Turin Film Festival
A trip to Bosnia in 1995 with the journalist Gigi Riva enabled director Marco Bechis to find the formally appropriate way in which to depict violence in his next film, Garage Olimpo (1999).
Excerpt from the production
notes of Garage Olimpo.
“How did I, in 1995, find in Bosnia the images to use when filming my second film, GARAGE OLIMPO, in Buenos Aires? The question I asked myself was: how do you film violence? Using what images? I found those images while travelling in Bosnia with the journalist Gigi Riva”.
Dal testo del film / From the film script:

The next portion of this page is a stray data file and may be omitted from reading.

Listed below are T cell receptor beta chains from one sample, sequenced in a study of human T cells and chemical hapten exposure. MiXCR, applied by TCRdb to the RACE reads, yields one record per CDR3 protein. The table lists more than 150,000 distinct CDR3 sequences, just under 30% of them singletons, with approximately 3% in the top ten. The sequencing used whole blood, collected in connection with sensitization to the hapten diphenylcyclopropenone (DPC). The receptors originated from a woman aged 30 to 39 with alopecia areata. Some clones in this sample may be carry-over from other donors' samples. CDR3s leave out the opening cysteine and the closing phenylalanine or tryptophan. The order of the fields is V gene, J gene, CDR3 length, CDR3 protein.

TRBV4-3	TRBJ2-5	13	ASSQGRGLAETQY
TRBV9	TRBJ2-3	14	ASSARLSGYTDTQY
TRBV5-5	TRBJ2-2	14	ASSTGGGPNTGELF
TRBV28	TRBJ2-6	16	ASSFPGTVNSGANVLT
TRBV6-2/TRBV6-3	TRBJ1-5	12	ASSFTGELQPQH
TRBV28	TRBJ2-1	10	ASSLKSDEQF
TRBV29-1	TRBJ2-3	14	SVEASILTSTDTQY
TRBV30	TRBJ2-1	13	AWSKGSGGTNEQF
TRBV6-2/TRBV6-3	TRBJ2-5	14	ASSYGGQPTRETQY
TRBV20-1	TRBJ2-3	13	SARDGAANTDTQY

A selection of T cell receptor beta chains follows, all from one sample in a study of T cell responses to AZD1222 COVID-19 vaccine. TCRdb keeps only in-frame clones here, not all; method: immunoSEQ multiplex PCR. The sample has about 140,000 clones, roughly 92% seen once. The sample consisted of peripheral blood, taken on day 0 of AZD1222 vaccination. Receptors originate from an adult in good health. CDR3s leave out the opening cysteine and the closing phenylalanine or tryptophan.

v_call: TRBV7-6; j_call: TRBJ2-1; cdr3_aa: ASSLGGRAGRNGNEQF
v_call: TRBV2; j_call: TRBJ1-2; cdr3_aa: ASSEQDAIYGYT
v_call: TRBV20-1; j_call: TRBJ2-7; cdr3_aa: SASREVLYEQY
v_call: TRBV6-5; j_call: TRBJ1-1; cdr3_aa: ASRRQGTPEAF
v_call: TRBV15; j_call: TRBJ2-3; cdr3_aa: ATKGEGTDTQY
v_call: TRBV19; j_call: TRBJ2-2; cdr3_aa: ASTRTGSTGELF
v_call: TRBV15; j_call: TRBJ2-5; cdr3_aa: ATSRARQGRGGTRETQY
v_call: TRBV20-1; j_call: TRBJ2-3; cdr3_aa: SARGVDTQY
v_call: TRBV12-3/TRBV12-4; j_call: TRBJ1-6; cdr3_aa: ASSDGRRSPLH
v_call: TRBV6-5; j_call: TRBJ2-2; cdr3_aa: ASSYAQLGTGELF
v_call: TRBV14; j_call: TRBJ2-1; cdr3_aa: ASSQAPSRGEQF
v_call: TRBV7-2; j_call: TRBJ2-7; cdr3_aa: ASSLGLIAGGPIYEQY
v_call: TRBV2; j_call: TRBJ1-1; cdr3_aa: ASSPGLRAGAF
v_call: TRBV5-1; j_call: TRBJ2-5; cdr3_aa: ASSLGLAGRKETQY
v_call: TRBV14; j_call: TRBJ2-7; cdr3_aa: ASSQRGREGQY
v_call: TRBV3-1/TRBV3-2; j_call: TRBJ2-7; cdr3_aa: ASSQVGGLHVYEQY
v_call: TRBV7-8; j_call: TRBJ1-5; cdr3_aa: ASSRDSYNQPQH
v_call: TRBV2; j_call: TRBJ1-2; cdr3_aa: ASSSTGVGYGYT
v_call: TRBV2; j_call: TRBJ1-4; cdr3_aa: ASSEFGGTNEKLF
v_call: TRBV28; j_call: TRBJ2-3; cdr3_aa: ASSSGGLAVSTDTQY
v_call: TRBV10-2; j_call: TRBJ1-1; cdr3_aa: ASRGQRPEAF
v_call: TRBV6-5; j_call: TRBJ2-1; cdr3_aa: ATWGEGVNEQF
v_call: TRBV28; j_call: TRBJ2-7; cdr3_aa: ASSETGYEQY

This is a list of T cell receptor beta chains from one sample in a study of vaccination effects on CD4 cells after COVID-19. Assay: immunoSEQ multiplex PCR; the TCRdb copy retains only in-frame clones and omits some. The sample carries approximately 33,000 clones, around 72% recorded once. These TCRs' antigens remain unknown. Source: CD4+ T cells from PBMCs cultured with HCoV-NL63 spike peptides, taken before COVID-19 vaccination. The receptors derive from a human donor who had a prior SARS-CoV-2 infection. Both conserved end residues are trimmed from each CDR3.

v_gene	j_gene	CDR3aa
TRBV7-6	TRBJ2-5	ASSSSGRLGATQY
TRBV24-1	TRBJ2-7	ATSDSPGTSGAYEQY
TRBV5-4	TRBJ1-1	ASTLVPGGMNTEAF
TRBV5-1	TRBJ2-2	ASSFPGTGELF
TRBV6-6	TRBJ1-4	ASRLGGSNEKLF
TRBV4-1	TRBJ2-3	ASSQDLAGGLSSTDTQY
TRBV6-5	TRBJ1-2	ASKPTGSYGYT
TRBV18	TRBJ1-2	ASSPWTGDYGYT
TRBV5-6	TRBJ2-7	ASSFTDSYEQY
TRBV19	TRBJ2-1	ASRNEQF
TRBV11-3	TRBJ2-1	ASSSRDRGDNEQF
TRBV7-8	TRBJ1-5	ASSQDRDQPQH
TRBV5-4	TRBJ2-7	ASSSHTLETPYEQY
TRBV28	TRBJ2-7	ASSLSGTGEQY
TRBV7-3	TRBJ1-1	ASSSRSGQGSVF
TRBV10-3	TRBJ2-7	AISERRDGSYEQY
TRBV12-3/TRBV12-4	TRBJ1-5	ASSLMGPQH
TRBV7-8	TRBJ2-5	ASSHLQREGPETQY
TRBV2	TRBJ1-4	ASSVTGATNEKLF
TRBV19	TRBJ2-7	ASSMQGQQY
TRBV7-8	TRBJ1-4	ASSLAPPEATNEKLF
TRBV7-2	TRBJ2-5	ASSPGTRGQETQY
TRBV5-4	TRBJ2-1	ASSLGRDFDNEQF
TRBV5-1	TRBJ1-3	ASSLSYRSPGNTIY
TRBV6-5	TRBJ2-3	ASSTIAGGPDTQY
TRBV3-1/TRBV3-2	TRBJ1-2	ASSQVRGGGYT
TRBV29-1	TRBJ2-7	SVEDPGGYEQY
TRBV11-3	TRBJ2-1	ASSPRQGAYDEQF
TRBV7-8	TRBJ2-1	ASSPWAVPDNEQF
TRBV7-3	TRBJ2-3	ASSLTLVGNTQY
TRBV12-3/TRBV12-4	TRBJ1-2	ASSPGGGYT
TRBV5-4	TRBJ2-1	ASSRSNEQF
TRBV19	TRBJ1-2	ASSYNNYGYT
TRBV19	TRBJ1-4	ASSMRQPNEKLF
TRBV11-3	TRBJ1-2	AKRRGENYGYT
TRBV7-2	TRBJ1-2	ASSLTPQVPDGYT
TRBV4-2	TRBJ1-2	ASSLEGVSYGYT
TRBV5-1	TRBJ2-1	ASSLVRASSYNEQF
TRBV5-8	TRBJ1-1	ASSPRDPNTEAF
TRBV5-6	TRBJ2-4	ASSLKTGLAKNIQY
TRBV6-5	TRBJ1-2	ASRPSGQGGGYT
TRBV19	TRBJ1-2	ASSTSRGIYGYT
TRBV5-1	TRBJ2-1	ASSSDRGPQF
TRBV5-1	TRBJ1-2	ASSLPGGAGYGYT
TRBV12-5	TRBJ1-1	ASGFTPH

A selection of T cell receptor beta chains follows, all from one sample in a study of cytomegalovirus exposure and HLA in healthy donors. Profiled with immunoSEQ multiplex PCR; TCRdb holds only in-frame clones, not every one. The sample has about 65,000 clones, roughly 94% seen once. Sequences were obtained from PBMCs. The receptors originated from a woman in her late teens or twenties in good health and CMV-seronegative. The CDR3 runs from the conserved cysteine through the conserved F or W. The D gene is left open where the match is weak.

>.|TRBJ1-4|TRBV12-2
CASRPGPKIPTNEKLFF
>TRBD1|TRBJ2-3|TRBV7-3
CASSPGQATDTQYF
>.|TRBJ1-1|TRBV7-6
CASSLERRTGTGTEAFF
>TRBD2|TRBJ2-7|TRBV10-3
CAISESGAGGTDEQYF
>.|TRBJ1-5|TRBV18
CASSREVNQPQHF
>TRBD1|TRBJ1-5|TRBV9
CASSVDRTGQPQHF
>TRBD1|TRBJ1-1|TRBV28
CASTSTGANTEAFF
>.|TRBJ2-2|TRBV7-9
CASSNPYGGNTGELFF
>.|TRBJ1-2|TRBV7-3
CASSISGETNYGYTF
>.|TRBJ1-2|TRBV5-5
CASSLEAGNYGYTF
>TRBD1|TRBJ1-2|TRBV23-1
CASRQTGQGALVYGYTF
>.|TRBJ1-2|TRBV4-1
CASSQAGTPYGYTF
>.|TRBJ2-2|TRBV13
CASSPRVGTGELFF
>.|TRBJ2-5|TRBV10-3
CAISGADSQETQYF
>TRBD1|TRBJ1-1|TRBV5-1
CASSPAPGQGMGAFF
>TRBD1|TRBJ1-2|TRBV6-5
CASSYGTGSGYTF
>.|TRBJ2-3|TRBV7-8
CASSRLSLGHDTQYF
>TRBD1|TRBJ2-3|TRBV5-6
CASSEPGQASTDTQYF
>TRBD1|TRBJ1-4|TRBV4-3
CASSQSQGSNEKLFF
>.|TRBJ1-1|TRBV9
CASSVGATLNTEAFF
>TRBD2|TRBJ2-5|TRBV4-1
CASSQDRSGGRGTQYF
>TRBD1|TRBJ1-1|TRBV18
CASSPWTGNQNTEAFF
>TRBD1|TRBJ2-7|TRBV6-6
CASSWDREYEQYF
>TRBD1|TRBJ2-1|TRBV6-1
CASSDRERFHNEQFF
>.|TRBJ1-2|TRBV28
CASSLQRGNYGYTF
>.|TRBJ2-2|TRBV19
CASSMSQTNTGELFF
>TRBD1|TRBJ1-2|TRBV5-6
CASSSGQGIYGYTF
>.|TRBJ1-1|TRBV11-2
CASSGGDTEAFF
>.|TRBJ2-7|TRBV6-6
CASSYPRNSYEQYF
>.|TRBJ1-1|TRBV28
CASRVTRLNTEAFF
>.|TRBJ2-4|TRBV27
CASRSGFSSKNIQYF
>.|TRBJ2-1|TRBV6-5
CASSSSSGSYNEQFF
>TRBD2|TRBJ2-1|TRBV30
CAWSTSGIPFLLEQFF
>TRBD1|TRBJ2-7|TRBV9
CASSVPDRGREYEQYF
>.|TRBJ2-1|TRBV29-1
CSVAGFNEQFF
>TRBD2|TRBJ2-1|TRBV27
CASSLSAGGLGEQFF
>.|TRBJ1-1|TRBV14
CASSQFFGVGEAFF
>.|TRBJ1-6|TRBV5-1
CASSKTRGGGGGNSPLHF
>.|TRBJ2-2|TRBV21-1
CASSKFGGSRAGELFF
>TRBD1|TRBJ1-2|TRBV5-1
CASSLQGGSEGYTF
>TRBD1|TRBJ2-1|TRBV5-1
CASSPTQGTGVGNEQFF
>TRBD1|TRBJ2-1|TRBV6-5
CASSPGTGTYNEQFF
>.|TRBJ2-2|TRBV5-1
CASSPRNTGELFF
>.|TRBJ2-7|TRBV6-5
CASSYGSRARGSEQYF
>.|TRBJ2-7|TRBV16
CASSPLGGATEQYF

“A documentary has never been made about a fully-functioning concentration camp. For obvious reasons it is an impossibility. I wanted to record my relationship with that experience and thus give images to events that otherwise don’t have a single one. The desaparecidos have no images. The question I asked myself was: what images? Would any image do? Clearly not. And this problem became an obsession with each shot. I believe every image has its own ethical dimension. What does that mean? That an intention can be betrayed by the image used, because images have their own laws, which are not those of the written word. So, what images should one use to describe a concentration camp? When you’re working underground, the camera is always on your shoulder, the lighting comes from the small light you can see in the frame. We had no other lighting. On the other hand, outside, up at street-level, the city was narrated as fiction, with artificial light and dollies, which here meant ‘fiction equals falsehood’: the population lived in a state of falsehood, reality was underground. On the set there were several survivors, mothers and children of desaparecidos, watching in silence. The actors needed to allow themselves to enter a situation they were unused to in their professional life. I shot sequentially. The actors never read the whole script, they would only be given the scenes to be shot each day. I wanted them to concentrate on the here and now, on who they were, and not on the whole arc of their characters, which would have inevitably made them more questioning of the characters themselves. If the question is: can violence be represented? The answer is: violence cannot be represented because it is subjective. There is no objectivity in violence. So: how can a medium such as film describe something so intimate? A woman who survived a long period of detention and torture once told a person who asked her what kind of things she had been subjected to: "Of certain things I speak only to my plants". Her answer has always stayed with me, from the script-writing stage to the cutting room” (Marco Bechis).